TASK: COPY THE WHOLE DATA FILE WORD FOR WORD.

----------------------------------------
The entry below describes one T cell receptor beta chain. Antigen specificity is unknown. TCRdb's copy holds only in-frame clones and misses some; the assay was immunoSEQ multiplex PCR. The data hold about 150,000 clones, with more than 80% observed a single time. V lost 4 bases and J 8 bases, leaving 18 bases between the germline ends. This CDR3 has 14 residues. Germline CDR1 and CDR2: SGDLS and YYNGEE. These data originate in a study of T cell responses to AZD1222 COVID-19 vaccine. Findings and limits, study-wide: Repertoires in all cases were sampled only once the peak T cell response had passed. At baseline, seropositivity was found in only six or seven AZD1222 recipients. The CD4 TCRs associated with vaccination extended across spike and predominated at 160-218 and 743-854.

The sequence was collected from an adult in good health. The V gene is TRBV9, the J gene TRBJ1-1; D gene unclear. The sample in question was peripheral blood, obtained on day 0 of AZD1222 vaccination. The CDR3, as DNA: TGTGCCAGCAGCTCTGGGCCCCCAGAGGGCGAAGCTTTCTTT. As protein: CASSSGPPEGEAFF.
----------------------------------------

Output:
The entry below describes one T cell receptor beta chain. Antigen specificity is unknown. TCRdb's copy holds only in-frame clones and misses some; the assay was immunoSEQ multiplex PCR. The data hold about 150,000 clones, with more than 80% observed a single time. V lost 4 bases and J 8 bases, leaving 18 bases between the germline ends. This CDR3 has 14 residues. Germline CDR1 and CDR2: SGDLS and YYNGEE. These data originate in a study of T cell responses to AZD1222 COVID-19 vaccine. Findings and limits, study-wide: Repertoires in all cases were sampled only once the peak T cell response had passed. At baseline, seropositivity was found in only six or seven AZD1222 recipients. The CD4 TCRs associated with vaccination extended across spike and predominated at 160-218 and 743-854.

The sequence was collected from an adult in good health. The V gene is TRBV9, the J gene TRBJ1-1; D gene unclear. The sample in question was peripheral blood, obtained on day 0 of AZD1222 vaccination. The CDR3, as DNA: TGTGCCAGCAGCTCTGGGCCCCCAGAGGGCGAAGCTTTCTTT. As protein: CASSSGPPEGEAFF.